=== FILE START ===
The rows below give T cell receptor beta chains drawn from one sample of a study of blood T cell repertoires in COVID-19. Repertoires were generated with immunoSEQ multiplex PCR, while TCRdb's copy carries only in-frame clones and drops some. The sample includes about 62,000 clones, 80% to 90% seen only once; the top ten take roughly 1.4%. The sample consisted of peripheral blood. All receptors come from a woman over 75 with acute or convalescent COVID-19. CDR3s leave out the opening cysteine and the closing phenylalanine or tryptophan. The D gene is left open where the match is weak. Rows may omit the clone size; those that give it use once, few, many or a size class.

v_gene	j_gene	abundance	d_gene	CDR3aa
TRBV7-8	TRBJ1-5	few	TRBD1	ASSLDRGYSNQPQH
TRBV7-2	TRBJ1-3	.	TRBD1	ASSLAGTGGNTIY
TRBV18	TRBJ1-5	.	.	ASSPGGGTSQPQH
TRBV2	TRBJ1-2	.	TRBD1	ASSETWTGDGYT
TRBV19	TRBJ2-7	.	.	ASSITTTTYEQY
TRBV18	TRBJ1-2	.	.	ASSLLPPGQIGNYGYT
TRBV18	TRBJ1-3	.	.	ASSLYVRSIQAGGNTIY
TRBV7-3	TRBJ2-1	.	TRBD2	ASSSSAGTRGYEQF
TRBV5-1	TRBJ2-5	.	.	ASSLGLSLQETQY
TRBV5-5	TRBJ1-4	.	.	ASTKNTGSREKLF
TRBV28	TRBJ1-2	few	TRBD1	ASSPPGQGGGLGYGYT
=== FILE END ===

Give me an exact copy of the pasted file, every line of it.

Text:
The rows below give T cell receptor beta chains drawn from one sample of a study of blood T cell repertoires in COVID-19. Repertoires were generated with immunoSEQ multiplex PCR, while TCRdb's copy carries only in-frame clones and drops some. The sample includes about 62,000 clones, 80% to 90% seen only once; the top ten take roughly 1.4%. The sample consisted of peripheral blood. All receptors come from a woman over 75 with acute or convalescent COVID-19. CDR3s leave out the opening cysteine and the closing phenylalanine or tryptophan. The D gene is left open where the match is weak. Rows may omit the clone size; those that give it use once, few, many or a size class.

v_gene	j_gene	abundance	d_gene	CDR3aa
TRBV7-8	TRBJ1-5	few	TRBD1	ASSLDRGYSNQPQH
TRBV7-2	TRBJ1-3	.	TRBD1	ASSLAGTGGNTIY
TRBV18	TRBJ1-5	.	.	ASSPGGGTSQPQH
TRBV2	TRBJ1-2	.	TRBD1	ASSETWTGDGYT
TRBV19	TRBJ2-7	.	.	ASSITTTTYEQY
TRBV18	TRBJ1-2	.	.	ASSLLPPGQIGNYGYT
TRBV18	TRBJ1-3	.	.	ASSLYVRSIQAGGNTIY
TRBV7-3	TRBJ2-1	.	TRBD2	ASSSSAGTRGYEQF
TRBV5-1	TRBJ2-5	.	.	ASSLGLSLQETQY
TRBV5-5	TRBJ1-4	.	.	ASTKNTGSREKLF
TRBV28	TRBJ1-2	few	TRBD1	ASSPPGQGGGLGYGYT